The rise of the internet has challenged those collective memories. No newspaper in the world can claim to have found a lasting digital business model. So titles once built on tight ideology have become broad churches to attract more visitors. The Telegraph’s tenets — euroscepticism, trust in institutions, defence of rural life — occasionally fit uneasily with the online world. But, in the eyes of many readers and journalists, it is these values, rather than cost-cutting, that will ensure the Telegraph survives.
Under the Barclays, annual profits have taken precedence. The paper’s problem is not that there have been too many editorial visions but too few. Gallagher’s plans were curbed; Seiken’s ideas were vague. In 2009, the Telegraph and the Guardian were level in terms of web traffic. Five years on, the Guardian (though lossmaking and without the Telegraph’s easily hurdled paywall) has surged ahead, with about 7m browsers a day to the Telegraph’s 4m. A new strategic plan, prepared by Seiken, suggests that subscriptions and advertising revenue will continue to fall at the Telegraph; the paper must diversify to avoid having to cut more journalists.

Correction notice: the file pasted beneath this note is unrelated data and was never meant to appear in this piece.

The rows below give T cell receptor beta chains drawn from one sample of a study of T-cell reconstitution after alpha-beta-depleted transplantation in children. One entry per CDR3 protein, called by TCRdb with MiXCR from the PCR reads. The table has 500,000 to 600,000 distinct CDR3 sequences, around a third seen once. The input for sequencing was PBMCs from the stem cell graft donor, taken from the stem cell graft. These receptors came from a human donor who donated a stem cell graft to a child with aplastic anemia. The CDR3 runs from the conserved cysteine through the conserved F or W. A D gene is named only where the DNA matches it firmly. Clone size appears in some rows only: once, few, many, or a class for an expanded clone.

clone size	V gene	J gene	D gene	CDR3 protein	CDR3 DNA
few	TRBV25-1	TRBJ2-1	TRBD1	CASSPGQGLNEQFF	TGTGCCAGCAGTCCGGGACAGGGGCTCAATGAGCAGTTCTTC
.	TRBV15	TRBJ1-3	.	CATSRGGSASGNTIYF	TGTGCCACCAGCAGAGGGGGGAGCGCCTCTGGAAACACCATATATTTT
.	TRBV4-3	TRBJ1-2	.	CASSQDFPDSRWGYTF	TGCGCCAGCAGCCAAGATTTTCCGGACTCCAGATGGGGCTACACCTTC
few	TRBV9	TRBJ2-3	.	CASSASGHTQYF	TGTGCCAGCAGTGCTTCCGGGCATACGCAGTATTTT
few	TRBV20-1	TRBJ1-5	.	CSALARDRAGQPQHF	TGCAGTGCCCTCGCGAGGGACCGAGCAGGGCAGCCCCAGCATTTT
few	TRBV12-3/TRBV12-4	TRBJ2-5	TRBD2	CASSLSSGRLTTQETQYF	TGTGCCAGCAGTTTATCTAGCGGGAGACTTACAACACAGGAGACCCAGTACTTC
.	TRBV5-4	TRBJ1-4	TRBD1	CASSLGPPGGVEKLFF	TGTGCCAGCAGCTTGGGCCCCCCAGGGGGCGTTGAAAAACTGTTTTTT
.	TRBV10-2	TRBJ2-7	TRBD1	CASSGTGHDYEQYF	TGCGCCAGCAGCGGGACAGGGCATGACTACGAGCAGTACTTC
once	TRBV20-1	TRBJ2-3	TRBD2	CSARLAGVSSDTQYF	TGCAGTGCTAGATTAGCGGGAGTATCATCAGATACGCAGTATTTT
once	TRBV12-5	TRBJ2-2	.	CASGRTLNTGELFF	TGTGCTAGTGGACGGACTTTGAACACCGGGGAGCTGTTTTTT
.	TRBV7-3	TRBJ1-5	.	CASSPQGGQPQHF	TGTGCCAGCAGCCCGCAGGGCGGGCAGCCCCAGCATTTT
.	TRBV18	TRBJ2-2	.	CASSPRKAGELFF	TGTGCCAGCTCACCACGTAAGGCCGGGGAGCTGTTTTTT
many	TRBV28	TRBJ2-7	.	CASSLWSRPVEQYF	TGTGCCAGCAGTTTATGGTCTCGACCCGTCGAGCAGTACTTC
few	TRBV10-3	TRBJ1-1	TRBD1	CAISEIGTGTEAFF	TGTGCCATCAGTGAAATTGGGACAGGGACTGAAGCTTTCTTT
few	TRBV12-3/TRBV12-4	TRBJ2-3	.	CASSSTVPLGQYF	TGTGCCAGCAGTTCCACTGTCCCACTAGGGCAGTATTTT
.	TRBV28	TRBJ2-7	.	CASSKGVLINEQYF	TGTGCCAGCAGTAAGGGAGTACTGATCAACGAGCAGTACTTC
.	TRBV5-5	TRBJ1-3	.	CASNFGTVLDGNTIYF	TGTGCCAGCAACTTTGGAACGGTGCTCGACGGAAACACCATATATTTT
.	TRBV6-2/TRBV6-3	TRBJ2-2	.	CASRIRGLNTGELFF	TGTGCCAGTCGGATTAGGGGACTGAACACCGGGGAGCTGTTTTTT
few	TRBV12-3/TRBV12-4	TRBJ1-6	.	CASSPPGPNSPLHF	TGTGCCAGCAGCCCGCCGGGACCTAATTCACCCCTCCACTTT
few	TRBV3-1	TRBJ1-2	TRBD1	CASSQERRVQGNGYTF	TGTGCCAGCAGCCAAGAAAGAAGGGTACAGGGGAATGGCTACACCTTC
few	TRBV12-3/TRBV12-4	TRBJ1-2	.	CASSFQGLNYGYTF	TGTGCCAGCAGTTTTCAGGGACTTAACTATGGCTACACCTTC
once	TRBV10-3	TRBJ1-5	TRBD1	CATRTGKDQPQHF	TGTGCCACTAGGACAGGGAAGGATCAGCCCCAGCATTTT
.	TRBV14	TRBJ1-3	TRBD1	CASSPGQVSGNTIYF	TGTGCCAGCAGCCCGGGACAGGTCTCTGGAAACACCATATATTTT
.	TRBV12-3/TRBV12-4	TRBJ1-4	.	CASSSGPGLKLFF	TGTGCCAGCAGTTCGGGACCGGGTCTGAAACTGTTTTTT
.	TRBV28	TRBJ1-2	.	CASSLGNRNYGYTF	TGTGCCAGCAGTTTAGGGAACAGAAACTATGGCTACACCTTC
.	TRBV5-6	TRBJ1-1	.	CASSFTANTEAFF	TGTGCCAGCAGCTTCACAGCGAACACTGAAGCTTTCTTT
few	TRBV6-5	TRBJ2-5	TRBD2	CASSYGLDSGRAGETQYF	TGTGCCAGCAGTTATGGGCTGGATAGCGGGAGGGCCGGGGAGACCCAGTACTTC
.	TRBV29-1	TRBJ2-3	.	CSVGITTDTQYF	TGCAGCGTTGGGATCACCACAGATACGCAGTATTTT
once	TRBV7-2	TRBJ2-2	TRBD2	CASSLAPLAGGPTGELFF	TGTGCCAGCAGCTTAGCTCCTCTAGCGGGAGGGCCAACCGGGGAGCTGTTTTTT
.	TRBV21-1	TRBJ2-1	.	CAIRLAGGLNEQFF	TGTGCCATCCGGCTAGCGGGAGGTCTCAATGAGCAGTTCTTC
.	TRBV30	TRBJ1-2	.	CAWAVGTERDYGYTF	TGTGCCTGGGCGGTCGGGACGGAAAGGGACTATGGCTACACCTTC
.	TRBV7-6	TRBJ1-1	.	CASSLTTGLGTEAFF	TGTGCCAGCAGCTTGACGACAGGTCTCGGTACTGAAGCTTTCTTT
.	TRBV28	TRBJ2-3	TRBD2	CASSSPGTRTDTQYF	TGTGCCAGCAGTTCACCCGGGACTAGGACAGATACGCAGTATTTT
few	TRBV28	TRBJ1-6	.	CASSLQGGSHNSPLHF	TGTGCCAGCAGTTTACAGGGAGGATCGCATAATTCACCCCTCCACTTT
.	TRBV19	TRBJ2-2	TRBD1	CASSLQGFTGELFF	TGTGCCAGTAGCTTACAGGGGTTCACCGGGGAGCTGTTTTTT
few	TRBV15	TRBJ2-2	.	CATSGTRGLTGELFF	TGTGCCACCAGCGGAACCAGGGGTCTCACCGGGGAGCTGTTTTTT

Peter Oborne’s revelations may prove a turning point. The loss of a key columnist, the scrutiny on the Barclays’ business dealings, the public embarrassment, were all hugely unwelcome. According to journalists at the paper, fewer sensitive stories have been censored since: even coverage of HSBC has been noisy. At a town hall-style meeting with staff this month, editor Chris Evans emphasised a separation between commercial and editorial. “We’re not taking questions about the past,” he said. “We’re only taking questions about the future.” There are plenty of those.
Henry Mance is the FT’s media correspondent
Photographs: Rex; Getty Images